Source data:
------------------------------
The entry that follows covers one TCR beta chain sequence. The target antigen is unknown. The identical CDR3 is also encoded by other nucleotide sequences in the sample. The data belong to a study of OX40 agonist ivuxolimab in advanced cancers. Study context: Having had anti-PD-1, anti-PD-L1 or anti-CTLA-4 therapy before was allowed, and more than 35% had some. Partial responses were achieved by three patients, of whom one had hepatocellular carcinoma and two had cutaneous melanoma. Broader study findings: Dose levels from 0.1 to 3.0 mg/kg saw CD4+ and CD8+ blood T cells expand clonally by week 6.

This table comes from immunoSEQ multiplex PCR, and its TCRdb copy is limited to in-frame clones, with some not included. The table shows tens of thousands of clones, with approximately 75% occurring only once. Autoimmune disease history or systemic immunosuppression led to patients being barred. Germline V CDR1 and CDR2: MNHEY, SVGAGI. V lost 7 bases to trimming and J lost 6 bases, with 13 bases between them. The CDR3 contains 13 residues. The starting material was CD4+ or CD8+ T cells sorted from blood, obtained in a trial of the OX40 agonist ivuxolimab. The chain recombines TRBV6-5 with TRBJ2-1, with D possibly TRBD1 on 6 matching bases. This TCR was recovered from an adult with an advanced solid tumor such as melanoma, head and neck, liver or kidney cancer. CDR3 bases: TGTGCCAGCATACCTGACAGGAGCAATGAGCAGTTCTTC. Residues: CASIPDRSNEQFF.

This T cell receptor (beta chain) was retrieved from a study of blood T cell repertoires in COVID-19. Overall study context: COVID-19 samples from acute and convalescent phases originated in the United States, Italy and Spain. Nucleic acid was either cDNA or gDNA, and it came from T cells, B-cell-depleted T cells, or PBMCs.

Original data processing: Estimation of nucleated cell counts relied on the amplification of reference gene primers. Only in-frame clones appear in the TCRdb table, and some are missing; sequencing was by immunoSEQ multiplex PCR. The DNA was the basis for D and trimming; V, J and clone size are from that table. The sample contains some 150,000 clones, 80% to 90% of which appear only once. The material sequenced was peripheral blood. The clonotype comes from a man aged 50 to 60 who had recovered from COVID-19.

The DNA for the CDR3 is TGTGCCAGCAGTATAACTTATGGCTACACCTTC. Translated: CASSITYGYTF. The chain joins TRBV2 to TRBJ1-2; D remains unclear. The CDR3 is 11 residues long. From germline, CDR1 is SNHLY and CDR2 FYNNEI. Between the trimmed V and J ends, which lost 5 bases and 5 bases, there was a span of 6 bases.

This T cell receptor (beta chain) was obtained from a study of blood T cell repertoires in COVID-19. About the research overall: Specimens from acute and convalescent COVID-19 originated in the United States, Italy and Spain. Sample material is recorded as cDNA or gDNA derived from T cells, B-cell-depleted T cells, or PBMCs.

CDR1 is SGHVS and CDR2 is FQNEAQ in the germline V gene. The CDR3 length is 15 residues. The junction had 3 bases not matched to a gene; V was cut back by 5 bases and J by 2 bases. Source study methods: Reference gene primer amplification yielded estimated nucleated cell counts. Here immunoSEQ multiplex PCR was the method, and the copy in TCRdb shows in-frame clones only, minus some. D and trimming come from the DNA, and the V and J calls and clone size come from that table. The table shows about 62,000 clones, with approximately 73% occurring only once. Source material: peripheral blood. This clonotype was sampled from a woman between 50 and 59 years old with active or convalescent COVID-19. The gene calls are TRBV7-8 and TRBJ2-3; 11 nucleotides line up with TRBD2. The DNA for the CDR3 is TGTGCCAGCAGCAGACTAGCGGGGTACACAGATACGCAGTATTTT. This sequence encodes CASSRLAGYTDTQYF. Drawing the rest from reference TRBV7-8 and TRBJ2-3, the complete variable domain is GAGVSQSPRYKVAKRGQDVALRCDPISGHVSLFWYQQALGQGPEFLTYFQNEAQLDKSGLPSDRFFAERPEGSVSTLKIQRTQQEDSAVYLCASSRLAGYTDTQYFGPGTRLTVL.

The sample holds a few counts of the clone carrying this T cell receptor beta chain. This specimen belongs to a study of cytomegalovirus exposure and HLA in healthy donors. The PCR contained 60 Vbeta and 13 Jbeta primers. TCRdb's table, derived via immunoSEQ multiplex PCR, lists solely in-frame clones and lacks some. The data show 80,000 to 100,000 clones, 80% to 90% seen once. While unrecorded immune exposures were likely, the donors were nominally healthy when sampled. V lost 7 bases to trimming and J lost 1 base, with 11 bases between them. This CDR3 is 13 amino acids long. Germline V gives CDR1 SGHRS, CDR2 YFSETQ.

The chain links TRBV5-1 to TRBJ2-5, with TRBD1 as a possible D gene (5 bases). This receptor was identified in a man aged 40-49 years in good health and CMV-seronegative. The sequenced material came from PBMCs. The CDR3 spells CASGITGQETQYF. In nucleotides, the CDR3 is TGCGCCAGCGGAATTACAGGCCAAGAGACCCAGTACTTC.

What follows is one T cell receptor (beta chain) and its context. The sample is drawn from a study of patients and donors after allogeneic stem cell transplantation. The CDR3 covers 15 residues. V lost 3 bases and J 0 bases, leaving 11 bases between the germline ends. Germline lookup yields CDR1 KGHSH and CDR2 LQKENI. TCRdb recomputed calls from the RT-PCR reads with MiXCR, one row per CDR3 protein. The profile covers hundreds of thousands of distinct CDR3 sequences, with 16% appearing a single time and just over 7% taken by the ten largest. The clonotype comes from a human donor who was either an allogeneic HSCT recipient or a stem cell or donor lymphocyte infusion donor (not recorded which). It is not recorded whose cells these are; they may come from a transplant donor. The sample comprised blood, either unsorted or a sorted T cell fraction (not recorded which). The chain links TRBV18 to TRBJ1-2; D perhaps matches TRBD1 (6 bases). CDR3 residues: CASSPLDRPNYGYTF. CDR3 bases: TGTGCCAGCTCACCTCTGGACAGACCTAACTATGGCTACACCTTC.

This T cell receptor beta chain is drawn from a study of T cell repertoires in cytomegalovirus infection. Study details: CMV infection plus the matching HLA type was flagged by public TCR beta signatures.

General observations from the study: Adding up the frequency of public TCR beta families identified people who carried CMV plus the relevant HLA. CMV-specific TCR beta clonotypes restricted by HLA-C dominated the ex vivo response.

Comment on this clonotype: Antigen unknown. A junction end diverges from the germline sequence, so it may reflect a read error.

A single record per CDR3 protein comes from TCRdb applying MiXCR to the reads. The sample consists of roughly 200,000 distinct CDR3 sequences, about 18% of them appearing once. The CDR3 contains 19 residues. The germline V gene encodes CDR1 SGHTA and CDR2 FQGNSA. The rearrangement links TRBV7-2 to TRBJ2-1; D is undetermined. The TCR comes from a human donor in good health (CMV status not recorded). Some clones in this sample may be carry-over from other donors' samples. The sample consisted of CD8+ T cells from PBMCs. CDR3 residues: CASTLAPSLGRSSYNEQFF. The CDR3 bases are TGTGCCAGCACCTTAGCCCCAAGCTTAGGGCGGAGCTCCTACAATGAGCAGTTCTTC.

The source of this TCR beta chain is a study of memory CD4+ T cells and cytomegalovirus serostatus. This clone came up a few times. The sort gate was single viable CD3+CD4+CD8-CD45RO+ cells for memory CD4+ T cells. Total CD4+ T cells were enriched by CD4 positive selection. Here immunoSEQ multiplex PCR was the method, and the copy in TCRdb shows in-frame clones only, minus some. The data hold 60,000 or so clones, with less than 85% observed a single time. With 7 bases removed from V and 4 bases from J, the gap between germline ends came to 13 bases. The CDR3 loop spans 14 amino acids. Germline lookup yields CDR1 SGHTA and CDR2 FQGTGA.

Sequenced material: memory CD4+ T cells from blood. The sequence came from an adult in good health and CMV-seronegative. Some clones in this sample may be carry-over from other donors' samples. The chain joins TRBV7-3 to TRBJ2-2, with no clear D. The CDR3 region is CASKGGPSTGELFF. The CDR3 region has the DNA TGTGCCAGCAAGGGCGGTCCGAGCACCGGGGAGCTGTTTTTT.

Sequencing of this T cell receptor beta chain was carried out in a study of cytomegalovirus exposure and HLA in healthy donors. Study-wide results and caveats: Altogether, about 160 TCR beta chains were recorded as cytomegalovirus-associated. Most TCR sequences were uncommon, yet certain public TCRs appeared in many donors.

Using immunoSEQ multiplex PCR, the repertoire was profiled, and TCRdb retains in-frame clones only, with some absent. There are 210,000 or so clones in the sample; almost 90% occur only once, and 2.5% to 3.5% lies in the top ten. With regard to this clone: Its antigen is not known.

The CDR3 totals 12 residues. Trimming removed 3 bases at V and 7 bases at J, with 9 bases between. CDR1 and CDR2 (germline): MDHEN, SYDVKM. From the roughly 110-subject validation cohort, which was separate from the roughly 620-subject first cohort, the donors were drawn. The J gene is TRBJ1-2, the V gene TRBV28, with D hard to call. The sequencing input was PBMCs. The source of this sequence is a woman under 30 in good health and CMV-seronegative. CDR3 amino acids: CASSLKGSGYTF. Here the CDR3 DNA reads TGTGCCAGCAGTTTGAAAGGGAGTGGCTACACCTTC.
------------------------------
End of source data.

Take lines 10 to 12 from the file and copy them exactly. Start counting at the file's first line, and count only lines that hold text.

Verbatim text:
What follows is one T cell receptor (beta chain) and its context. The sample is drawn from a study of patients and donors after allogeneic stem cell transplantation. The CDR3 covers 15 residues. V lost 3 bases and J 0 bases, leaving 11 bases between the germline ends. Germline lookup yields CDR1 KGHSH and CDR2 LQKENI. TCRdb recomputed calls from the RT-PCR reads with MiXCR, one row per CDR3 protein. The profile covers hundreds of thousands of distinct CDR3 sequences, with 16% appearing a single time and just over 7% taken by the ten largest. The clonotype comes from a human donor who was either an allogeneic HSCT recipient or a stem cell or donor lymphocyte infusion donor (not recorded which). It is not recorded whose cells these are; they may come from a transplant donor. The sample comprised blood, either unsorted or a sorted T cell fraction (not recorded which). The chain links TRBV18 to TRBJ1-2; D perhaps matches TRBD1 (6 bases). CDR3 residues: CASSPLDRPNYGYTF. CDR3 bases: TGTGCCAGCTCACCTCTGGACAGACCTAACTATGGCTACACCTTC.

This T cell receptor beta chain is drawn from a study of T cell repertoires in cytomegalovirus infection. Study details: CMV infection plus the matching HLA type was flagged by public TCR beta signatures.

General observations from the study: Adding up the frequency of public TCR beta families identified people who carried CMV plus the relevant HLA. CMV-specific TCR beta clonotypes restricted by HLA-C dominated the ex vivo response.